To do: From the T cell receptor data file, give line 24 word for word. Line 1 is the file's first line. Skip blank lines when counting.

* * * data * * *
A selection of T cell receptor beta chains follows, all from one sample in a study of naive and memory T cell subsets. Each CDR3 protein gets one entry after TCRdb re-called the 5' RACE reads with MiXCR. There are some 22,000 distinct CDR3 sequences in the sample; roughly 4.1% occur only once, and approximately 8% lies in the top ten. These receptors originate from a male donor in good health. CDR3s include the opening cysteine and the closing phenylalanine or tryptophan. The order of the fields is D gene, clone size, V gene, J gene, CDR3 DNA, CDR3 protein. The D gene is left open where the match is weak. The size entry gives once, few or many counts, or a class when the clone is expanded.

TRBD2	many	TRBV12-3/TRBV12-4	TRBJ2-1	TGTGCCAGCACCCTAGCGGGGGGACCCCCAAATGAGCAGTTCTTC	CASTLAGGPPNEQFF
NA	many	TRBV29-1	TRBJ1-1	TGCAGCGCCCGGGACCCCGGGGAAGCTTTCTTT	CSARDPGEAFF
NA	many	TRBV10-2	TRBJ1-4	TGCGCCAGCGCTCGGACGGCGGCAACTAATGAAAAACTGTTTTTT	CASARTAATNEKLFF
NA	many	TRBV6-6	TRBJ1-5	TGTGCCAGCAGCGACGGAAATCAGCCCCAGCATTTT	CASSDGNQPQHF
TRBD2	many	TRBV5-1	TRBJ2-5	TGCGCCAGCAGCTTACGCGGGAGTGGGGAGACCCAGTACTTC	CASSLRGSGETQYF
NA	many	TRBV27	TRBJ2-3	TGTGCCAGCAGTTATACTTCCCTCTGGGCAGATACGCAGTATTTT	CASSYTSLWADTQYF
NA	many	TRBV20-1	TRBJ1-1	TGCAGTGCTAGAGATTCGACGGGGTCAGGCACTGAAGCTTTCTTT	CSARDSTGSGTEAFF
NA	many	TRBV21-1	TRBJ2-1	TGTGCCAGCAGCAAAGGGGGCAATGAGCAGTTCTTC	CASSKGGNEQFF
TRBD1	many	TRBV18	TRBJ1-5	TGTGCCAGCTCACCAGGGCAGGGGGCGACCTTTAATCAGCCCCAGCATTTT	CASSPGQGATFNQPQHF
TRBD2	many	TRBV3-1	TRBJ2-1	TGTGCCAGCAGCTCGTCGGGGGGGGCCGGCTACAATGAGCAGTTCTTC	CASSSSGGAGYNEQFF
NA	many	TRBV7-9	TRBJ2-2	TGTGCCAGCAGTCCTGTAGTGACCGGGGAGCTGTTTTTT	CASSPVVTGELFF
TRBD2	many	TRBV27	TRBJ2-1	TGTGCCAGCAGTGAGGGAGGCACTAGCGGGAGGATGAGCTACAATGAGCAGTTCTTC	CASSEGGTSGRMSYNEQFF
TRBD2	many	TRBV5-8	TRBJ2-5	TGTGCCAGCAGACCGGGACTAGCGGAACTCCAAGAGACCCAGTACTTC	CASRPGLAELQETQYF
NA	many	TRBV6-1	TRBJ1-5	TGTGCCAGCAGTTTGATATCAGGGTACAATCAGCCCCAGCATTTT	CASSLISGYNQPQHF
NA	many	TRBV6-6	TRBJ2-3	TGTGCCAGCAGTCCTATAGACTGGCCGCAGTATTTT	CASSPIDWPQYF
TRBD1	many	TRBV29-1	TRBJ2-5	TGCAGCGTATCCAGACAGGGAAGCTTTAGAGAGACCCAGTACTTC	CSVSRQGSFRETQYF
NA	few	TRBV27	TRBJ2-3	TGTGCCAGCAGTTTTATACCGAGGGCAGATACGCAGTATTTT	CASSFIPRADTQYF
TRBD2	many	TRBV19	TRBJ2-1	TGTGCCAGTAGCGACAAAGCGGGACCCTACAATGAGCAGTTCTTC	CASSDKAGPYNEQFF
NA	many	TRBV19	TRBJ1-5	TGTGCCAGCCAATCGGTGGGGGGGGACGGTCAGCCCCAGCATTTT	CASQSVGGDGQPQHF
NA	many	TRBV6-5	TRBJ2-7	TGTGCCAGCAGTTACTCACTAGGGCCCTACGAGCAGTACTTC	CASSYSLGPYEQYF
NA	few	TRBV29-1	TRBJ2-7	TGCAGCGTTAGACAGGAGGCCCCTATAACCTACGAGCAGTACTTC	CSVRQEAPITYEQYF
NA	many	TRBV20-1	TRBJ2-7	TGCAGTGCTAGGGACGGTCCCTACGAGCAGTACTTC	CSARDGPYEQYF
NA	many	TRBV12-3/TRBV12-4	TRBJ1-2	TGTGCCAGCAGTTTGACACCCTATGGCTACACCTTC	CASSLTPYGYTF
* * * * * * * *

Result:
NA	many	TRBV12-3/TRBV12-4	TRBJ1-2	TGTGCCAGCAGTTTGACACCCTATGGCTACACCTTC	CASSLTPYGYTF